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Connecticut Man Protests Guantanamo – Again – at the White House

January 11, 2012

NEW HAVEN, Conn. - A Connecticut man who has protested, fasted, and even gone to Cuba in an effort to shut down the U.S. prison at Guantanamo is in Washington, D.C., today to mark the 10th anniversary of the arrival of the first prisoners from the war on terror.

New Haven peace activist Mark Colville for years has protested the policy of holding prisoners without charge or trial at Guantanamo. Wearing an orange jumpsuit and black hood, Colville is part of a group in the eighth day of a 10-day fast outside the White House, calling on President Obama to fulfill his campaign pledge to close the prison.

"It's a shameful anniversary, but it's one that we wanted to mark with a very strong and unified demand to close Guantanamo once and for all, and close all of what Guantanamo is a symbol of."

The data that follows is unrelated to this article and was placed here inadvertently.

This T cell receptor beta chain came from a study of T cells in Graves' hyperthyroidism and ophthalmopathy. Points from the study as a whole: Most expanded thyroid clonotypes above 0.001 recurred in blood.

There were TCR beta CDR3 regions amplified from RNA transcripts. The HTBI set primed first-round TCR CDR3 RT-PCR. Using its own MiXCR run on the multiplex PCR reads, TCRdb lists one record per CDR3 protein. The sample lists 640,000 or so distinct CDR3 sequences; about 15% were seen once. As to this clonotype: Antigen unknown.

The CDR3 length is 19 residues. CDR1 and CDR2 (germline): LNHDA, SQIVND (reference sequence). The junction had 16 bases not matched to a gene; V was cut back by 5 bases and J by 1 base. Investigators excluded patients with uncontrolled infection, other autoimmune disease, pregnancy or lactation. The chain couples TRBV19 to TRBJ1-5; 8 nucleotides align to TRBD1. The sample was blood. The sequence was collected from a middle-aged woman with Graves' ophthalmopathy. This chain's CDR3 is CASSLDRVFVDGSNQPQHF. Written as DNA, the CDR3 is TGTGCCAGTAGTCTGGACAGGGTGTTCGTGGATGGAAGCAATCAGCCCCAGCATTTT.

A focus of this week's protest, Colville says, is the National Defense Authorization Act, which Obama signed Dec. 31 despite saying earlier that he would veto it.

Colville says the act "gives the president the power to detain anybody without charge and without trial, including American citizens, simply on suspicion of the president that that person is supporting groups that are in opposition to the United States."

Obama says small changes made in the bill enabled him to sign it. A spokesman for the president says he still wants to close the prison, but Congress has thrown up roadblocks.

Of the 171 prisoners remaining at the site, Colville says, more than half have been cleared for release.

Melinda Tuhus, Public News Service - CT